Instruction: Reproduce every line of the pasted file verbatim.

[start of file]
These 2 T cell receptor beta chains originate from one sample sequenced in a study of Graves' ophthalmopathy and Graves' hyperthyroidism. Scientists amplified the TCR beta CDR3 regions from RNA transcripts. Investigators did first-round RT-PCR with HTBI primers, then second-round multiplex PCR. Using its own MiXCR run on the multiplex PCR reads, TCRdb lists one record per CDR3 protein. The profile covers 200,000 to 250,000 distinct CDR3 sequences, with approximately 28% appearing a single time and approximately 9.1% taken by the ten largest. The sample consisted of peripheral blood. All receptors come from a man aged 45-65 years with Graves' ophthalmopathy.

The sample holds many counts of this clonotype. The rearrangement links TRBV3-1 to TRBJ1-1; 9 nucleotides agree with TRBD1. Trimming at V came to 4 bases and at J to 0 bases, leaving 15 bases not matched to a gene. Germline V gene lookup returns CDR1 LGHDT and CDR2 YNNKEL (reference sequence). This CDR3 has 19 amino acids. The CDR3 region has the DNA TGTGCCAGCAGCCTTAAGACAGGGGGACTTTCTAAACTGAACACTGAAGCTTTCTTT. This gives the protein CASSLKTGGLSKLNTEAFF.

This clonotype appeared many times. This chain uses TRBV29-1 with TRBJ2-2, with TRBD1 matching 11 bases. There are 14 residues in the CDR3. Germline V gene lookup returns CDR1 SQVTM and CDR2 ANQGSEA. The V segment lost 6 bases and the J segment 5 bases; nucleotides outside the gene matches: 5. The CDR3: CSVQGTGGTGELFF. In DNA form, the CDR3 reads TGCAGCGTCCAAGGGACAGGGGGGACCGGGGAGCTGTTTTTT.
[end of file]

These 2 T cell receptor beta chains originate from one sample sequenced in a study of Graves' ophthalmopathy and Graves' hyperthyroidism. Scientists amplified the TCR beta CDR3 regions from RNA transcripts. Investigators did first-round RT-PCR with HTBI primers, then second-round multiplex PCR. Using its own MiXCR run on the multiplex PCR reads, TCRdb lists one record per CDR3 protein. The profile covers 200,000 to 250,000 distinct CDR3 sequences, with approximately 28% appearing a single time and approximately 9.1% taken by the ten largest. The sample consisted of peripheral blood. All receptors come from a man aged 45-65 years with Graves' ophthalmopathy.

The sample holds many counts of this clonotype. The rearrangement links TRBV3-1 to TRBJ1-1; 9 nucleotides agree with TRBD1. Trimming at V came to 4 bases and at J to 0 bases, leaving 15 bases not matched to a gene. Germline V gene lookup returns CDR1 LGHDT and CDR2 YNNKEL (reference sequence). This CDR3 has 19 amino acids. The CDR3 region has the DNA TGTGCCAGCAGCCTTAAGACAGGGGGACTTTCTAAACTGAACACTGAAGCTTTCTTT. This gives the protein CASSLKTGGLSKLNTEAFF.

This clonotype appeared many times. This chain uses TRBV29-1 with TRBJ2-2, with TRBD1 matching 11 bases. There are 14 residues in the CDR3. Germline V gene lookup returns CDR1 SQVTM and CDR2 ANQGSEA. The V segment lost 6 bases and the J segment 5 bases; nucleotides outside the gene matches: 5. The CDR3: CSVQGTGGTGELFF. In DNA form, the CDR3 reads TGCAGCGTCCAAGGGACAGGGGGGACCGGGGAGCTGTTTTTT.